Yesterday, the U.S. Fish and Wildlife Service (Service) announced (pdf) the final listing of the lesser prairie-chicken (Tympanuchus pallidicinctus) as threatened under the Endangered Species Act (ESA). The Service identified drought and habitat fragmentation as threats to the species, and concluded the lesser prairie-chicken is likely to become endangered in the foreseeable future.
In connection with the final listing decision, the Service also announced a final special rule under section 4(d) of the ESA that will retain some degree of state responsibility for managing the lesser prairie-chicken. Over the past decade, a number of conservation programs have been implemented across the species’ five-state (Texas, New Mexico, Oklahoma, Kansas and Colorado) range, including the 2013 Western Association of Fish and Wildlife Agencies’ (WAFWA) Lesser Prairie-Chicken Range-Wide Conservation Plan. Collectively, these efforts are similar to a recovery plan.
There had been some fear among landowners that the Service’s listing would have a severe adverse impact on the energy industry and private developers. The Service’s approach is anticipated to provide regulatory certainty for landowners and businesses enrolled in WAFWA’s range-wide conservation plan and the U.S. Department of Agriculture’s Lesser Prairie-Chicken Initiative. The special rule will allow for incidental take of the lesser prairie-chicken associated with: (1) activities conducted pursuant to WAFWA’s Lesser Prairie-Chicken Range Wide Conservation Plan; (2) conservation practices carried out in accordance with a conservation plan developed by the Natural Resources Conservation Service in connection with the Lesser Prairie-Chicken Initiative; and (3) the continuation of routine agricultural practices on existing cultivated lands.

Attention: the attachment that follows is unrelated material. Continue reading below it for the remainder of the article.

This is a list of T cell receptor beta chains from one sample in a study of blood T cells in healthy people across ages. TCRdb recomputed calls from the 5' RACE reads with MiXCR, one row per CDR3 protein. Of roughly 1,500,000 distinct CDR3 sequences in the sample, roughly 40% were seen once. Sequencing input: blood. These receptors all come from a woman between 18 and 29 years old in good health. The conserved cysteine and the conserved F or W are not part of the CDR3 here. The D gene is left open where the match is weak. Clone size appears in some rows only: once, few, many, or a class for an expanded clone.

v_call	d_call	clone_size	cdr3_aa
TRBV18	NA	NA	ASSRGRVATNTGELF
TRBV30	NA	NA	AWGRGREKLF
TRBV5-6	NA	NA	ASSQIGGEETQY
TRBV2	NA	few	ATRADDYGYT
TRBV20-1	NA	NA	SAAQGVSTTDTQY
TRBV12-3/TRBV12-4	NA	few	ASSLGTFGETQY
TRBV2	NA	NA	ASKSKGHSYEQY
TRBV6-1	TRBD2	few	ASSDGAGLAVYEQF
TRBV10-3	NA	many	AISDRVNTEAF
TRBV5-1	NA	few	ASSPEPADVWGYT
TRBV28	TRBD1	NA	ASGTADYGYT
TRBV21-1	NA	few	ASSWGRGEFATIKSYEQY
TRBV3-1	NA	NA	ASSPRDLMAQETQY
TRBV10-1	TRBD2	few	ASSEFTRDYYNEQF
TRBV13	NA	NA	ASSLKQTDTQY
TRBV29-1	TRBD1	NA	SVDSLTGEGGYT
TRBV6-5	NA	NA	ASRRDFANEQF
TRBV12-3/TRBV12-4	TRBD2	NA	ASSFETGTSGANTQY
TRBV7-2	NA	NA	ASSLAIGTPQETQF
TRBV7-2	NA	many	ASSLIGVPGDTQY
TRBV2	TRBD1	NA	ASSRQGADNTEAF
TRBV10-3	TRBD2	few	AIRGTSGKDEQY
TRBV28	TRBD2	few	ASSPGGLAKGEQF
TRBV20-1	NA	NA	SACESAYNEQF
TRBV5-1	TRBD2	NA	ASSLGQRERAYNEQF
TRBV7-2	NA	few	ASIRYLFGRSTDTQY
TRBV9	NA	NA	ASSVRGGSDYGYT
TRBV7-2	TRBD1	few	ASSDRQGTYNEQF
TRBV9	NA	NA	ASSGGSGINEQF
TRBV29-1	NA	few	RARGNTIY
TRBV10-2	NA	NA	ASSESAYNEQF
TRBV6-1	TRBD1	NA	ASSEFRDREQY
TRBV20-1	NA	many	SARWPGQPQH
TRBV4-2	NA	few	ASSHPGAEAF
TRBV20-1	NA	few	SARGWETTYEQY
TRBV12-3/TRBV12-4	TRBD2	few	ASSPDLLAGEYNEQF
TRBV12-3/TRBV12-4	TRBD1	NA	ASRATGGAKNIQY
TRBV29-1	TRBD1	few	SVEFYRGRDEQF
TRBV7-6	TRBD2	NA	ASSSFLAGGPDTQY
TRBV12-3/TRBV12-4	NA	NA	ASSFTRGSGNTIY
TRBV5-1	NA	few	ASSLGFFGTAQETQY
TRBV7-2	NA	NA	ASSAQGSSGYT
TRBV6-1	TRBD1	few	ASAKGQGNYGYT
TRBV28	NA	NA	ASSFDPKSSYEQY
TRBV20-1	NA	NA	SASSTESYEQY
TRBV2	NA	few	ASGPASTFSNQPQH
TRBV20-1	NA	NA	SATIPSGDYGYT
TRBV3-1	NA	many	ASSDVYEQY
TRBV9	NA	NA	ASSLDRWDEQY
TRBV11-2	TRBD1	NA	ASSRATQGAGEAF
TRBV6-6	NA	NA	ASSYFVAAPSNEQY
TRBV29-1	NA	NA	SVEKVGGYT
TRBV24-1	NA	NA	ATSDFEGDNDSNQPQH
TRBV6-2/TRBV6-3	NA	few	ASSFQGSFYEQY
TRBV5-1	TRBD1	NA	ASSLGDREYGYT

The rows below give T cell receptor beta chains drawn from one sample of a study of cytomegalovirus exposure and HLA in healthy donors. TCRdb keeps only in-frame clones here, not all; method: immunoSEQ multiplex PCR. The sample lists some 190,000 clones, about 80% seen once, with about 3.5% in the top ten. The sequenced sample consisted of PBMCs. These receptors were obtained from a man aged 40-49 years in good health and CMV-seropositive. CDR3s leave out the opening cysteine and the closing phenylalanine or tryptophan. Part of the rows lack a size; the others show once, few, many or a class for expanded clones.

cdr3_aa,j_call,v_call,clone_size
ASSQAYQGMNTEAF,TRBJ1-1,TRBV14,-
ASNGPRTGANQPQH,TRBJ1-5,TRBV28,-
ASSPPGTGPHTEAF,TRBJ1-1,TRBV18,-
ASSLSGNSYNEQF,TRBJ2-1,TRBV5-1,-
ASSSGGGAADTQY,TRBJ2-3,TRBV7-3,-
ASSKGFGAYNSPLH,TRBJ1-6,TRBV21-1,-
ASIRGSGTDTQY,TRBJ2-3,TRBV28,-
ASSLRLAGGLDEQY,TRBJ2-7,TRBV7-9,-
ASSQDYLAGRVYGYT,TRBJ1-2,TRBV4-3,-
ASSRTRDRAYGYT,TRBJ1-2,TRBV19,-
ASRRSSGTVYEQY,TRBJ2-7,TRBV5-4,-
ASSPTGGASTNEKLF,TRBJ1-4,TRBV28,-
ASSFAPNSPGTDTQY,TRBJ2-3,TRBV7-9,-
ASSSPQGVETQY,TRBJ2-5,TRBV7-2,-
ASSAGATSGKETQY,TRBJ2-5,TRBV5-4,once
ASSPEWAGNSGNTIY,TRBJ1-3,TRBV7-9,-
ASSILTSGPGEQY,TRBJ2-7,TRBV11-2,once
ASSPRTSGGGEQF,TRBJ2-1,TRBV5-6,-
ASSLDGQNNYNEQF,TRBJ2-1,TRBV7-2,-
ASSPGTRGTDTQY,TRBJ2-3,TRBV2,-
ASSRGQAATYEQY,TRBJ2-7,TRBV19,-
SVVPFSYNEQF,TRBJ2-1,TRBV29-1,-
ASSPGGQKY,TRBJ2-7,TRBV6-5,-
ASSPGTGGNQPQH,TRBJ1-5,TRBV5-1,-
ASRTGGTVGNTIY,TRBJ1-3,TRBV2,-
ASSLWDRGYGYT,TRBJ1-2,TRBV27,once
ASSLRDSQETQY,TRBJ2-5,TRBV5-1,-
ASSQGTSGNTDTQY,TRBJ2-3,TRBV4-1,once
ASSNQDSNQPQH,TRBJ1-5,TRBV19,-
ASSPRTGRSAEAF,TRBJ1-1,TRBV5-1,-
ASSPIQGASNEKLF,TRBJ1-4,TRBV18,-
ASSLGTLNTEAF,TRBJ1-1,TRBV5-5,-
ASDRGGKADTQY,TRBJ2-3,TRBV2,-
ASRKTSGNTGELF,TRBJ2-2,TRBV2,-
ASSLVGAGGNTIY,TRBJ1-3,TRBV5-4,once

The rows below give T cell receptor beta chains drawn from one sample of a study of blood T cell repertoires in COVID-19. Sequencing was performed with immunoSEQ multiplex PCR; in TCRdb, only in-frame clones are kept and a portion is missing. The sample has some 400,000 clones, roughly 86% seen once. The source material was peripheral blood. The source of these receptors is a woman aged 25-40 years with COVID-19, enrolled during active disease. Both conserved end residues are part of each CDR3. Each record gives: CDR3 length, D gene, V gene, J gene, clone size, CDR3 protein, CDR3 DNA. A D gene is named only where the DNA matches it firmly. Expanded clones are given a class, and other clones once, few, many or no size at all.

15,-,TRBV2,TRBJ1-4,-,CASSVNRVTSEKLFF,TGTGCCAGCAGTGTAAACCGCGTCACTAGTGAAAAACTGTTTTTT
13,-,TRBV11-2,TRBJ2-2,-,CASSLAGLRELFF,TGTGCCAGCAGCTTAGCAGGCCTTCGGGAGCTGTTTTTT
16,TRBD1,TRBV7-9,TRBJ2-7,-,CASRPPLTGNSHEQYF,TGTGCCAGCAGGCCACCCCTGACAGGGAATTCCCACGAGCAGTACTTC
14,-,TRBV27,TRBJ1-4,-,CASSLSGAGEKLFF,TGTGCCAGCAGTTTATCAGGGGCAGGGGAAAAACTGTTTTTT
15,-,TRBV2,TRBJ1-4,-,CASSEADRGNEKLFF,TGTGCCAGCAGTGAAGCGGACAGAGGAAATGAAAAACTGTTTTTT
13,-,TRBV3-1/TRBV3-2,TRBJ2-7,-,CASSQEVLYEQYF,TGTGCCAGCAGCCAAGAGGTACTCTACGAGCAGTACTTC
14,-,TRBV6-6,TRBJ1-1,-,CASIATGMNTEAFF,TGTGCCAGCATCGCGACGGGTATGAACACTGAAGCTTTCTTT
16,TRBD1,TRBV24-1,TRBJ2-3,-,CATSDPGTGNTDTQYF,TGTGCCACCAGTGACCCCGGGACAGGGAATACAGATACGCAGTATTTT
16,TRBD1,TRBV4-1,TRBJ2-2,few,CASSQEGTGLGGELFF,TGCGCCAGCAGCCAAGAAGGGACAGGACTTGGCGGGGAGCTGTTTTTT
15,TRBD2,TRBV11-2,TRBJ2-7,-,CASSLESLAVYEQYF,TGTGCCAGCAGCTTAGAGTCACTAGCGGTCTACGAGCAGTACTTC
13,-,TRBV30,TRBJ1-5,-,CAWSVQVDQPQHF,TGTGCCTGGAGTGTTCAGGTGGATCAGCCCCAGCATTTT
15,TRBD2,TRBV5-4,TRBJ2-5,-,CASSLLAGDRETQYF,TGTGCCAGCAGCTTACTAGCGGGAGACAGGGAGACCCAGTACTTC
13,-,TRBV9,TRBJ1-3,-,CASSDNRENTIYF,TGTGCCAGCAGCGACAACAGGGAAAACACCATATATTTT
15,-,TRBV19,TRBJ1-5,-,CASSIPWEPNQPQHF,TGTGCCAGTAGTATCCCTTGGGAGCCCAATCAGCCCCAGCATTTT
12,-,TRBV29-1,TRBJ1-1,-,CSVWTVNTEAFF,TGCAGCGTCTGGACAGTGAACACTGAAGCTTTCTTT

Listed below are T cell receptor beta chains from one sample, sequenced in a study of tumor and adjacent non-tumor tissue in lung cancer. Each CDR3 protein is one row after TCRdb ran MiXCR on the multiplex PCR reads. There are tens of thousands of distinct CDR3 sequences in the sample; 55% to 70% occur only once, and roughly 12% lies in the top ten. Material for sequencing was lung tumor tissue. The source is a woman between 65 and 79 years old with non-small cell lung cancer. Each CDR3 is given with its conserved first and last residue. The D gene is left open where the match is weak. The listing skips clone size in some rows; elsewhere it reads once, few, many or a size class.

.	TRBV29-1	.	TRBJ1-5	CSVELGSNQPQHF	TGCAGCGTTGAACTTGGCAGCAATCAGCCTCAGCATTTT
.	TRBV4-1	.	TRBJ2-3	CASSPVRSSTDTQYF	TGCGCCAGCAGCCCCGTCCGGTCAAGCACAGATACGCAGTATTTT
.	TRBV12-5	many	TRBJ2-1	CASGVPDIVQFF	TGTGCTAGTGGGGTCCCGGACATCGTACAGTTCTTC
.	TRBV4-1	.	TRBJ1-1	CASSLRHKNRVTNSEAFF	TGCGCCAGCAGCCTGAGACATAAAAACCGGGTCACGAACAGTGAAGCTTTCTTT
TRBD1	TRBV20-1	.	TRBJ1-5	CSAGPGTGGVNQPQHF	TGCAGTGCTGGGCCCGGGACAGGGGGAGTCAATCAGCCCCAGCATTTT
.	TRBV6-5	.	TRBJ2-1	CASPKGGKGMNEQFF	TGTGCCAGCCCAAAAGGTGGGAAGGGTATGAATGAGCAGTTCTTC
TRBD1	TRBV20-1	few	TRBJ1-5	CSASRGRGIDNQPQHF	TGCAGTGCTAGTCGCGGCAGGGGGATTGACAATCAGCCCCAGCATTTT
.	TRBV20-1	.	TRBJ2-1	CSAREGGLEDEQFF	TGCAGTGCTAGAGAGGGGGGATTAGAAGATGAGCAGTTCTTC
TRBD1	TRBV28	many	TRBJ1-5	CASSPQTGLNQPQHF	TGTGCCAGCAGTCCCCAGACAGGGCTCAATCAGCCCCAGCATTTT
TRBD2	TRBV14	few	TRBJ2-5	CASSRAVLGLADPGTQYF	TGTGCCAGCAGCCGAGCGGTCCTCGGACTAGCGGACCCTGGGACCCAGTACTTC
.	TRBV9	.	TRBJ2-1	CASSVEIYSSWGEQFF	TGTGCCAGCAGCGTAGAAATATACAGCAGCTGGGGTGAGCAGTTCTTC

The Service determined that listing critical habitat for the lesser prairie-chicken is prudent, but cannot be determined at this time. The Service has one year from the final listing determination to propose any critical habitat for the species.